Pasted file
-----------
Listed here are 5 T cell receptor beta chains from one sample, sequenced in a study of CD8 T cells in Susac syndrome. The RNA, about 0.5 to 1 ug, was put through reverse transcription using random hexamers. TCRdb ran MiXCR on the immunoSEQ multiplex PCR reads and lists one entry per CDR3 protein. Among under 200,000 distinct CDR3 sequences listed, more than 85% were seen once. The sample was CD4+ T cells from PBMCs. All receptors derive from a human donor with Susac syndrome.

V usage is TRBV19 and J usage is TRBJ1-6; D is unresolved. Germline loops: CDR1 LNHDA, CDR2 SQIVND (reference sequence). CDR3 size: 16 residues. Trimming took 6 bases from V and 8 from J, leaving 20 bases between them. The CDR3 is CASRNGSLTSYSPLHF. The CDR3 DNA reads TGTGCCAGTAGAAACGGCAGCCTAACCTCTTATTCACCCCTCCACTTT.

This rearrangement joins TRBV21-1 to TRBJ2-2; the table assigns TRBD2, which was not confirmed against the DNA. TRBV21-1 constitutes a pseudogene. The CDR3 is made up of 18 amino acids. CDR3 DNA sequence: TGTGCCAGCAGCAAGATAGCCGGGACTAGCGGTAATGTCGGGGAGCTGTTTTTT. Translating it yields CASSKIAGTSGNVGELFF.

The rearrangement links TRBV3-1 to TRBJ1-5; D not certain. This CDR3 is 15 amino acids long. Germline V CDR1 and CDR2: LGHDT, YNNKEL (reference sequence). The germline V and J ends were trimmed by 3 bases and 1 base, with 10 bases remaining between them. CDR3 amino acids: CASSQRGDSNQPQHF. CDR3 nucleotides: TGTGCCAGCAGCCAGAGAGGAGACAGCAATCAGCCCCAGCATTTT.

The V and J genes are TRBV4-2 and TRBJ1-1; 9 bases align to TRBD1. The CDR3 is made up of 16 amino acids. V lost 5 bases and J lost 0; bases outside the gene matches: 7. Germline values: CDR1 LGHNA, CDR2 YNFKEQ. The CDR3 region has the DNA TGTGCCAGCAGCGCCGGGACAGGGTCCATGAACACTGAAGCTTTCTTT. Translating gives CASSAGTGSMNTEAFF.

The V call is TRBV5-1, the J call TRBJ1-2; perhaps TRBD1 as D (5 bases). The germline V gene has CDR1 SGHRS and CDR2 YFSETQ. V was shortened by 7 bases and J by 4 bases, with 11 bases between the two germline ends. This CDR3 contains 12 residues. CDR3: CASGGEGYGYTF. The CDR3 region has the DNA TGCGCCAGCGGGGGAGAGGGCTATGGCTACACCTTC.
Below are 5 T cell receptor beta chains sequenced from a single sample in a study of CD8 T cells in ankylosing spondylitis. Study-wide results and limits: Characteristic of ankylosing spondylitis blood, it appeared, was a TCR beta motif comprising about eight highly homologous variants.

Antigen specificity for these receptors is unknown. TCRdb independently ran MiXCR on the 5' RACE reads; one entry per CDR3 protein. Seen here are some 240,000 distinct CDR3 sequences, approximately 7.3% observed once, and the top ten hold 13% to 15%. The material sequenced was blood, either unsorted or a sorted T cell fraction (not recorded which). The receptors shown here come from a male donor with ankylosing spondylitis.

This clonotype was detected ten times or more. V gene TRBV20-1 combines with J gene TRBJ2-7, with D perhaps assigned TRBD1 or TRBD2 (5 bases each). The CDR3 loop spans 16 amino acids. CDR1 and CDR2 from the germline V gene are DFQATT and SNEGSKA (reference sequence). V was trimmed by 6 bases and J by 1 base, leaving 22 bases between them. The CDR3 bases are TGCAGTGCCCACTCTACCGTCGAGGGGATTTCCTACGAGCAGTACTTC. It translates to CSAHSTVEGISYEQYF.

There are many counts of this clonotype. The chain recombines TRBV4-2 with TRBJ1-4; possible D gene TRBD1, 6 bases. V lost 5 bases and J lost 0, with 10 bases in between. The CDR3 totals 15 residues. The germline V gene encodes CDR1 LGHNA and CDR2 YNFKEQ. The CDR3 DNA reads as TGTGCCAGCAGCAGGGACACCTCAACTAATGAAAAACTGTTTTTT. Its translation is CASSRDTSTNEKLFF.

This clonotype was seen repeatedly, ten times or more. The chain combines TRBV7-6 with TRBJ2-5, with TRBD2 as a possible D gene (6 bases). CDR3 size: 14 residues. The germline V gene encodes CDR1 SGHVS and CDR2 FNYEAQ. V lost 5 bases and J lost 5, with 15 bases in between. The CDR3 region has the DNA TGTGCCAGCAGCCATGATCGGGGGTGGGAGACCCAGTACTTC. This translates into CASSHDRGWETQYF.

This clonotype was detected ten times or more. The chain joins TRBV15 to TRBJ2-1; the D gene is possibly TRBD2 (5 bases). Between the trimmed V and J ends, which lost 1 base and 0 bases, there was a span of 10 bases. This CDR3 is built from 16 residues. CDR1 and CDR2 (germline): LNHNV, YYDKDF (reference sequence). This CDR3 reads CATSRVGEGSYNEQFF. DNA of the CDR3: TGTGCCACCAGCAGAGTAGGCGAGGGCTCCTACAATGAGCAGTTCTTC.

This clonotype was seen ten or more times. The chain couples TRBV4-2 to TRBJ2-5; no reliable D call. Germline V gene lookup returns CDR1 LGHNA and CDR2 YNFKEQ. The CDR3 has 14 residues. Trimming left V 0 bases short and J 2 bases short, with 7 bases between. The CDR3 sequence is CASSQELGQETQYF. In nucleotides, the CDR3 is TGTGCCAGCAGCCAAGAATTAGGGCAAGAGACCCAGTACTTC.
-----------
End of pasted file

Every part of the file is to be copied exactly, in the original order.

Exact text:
Listed here are 5 T cell receptor beta chains from one sample, sequenced in a study of CD8 T cells in Susac syndrome. The RNA, about 0.5 to 1 ug, was put through reverse transcription using random hexamers. TCRdb ran MiXCR on the immunoSEQ multiplex PCR reads and lists one entry per CDR3 protein. Among under 200,000 distinct CDR3 sequences listed, more than 85% were seen once. The sample was CD4+ T cells from PBMCs. All receptors derive from a human donor with Susac syndrome.

V usage is TRBV19 and J usage is TRBJ1-6; D is unresolved. Germline loops: CDR1 LNHDA, CDR2 SQIVND (reference sequence). CDR3 size: 16 residues. Trimming took 6 bases from V and 8 from J, leaving 20 bases between them. The CDR3 is CASRNGSLTSYSPLHF. The CDR3 DNA reads TGTGCCAGTAGAAACGGCAGCCTAACCTCTTATTCACCCCTCCACTTT.

This rearrangement joins TRBV21-1 to TRBJ2-2; the table assigns TRBD2, which was not confirmed against the DNA. TRBV21-1 constitutes a pseudogene. The CDR3 is made up of 18 amino acids. CDR3 DNA sequence: TGTGCCAGCAGCAAGATAGCCGGGACTAGCGGTAATGTCGGGGAGCTGTTTTTT. Translating it yields CASSKIAGTSGNVGELFF.

The rearrangement links TRBV3-1 to TRBJ1-5; D not certain. This CDR3 is 15 amino acids long. Germline V CDR1 and CDR2: LGHDT, YNNKEL (reference sequence). The germline V and J ends were trimmed by 3 bases and 1 base, with 10 bases remaining between them. CDR3 amino acids: CASSQRGDSNQPQHF. CDR3 nucleotides: TGTGCCAGCAGCCAGAGAGGAGACAGCAATCAGCCCCAGCATTTT.

The V and J genes are TRBV4-2 and TRBJ1-1; 9 bases align to TRBD1. The CDR3 is made up of 16 amino acids. V lost 5 bases and J lost 0; bases outside the gene matches: 7. Germline values: CDR1 LGHNA, CDR2 YNFKEQ. The CDR3 region has the DNA TGTGCCAGCAGCGCCGGGACAGGGTCCATGAACACTGAAGCTTTCTTT. Translating gives CASSAGTGSMNTEAFF.

The V call is TRBV5-1, the J call TRBJ1-2; perhaps TRBD1 as D (5 bases). The germline V gene has CDR1 SGHRS and CDR2 YFSETQ. V was shortened by 7 bases and J by 4 bases, with 11 bases between the two germline ends. This CDR3 contains 12 residues. CDR3: CASGGEGYGYTF. The CDR3 region has the DNA TGCGCCAGCGGGGGAGAGGGCTATGGCTACACCTTC.
Below are 5 T cell receptor beta chains sequenced from a single sample in a study of CD8 T cells in ankylosing spondylitis. Study-wide results and limits: Characteristic of ankylosing spondylitis blood, it appeared, was a TCR beta motif comprising about eight highly homologous variants.

Antigen specificity for these receptors is unknown. TCRdb independently ran MiXCR on the 5' RACE reads; one entry per CDR3 protein. Seen here are some 240,000 distinct CDR3 sequences, approximately 7.3% observed once, and the top ten hold 13% to 15%. The material sequenced was blood, either unsorted or a sorted T cell fraction (not recorded which). The receptors shown here come from a male donor with ankylosing spondylitis.

This clonotype was detected ten times or more. V gene TRBV20-1 combines with J gene TRBJ2-7, with D perhaps assigned TRBD1 or TRBD2 (5 bases each). The CDR3 loop spans 16 amino acids. CDR1 and CDR2 from the germline V gene are DFQATT and SNEGSKA (reference sequence). V was trimmed by 6 bases and J by 1 base, leaving 22 bases between them. The CDR3 bases are TGCAGTGCCCACTCTACCGTCGAGGGGATTTCCTACGAGCAGTACTTC. It translates to CSAHSTVEGISYEQYF.

There are many counts of this clonotype. The chain recombines TRBV4-2 with TRBJ1-4; possible D gene TRBD1, 6 bases. V lost 5 bases and J lost 0, with 10 bases in between. The CDR3 totals 15 residues. The germline V gene encodes CDR1 LGHNA and CDR2 YNFKEQ. The CDR3 DNA reads as TGTGCCAGCAGCAGGGACACCTCAACTAATGAAAAACTGTTTTTT. Its translation is CASSRDTSTNEKLFF.

This clonotype was seen repeatedly, ten times or more. The chain combines TRBV7-6 with TRBJ2-5, with TRBD2 as a possible D gene (6 bases). CDR3 size: 14 residues. The germline V gene encodes CDR1 SGHVS and CDR2 FNYEAQ. V lost 5 bases and J lost 5, with 15 bases in between. The CDR3 region has the DNA TGTGCCAGCAGCCATGATCGGGGGTGGGAGACCCAGTACTTC. This translates into CASSHDRGWETQYF.

This clonotype was detected ten times or more. The chain joins TRBV15 to TRBJ2-1; the D gene is possibly TRBD2 (5 bases). Between the trimmed V and J ends, which lost 1 base and 0 bases, there was a span of 10 bases. This CDR3 is built from 16 residues. CDR1 and CDR2 (germline): LNHNV, YYDKDF (reference sequence). This CDR3 reads CATSRVGEGSYNEQFF. DNA of the CDR3: TGTGCCACCAGCAGAGTAGGCGAGGGCTCCTACAATGAGCAGTTCTTC.

This clonotype was seen ten or more times. The chain couples TRBV4-2 to TRBJ2-5; no reliable D call. Germline V gene lookup returns CDR1 LGHNA and CDR2 YNFKEQ. The CDR3 has 14 residues. Trimming left V 0 bases short and J 2 bases short, with 7 bases between. The CDR3 sequence is CASSQELGQETQYF. In nucleotides, the CDR3 is TGTGCCAGCAGCCAAGAATTAGGGCAAGAGACCCAGTACTTC.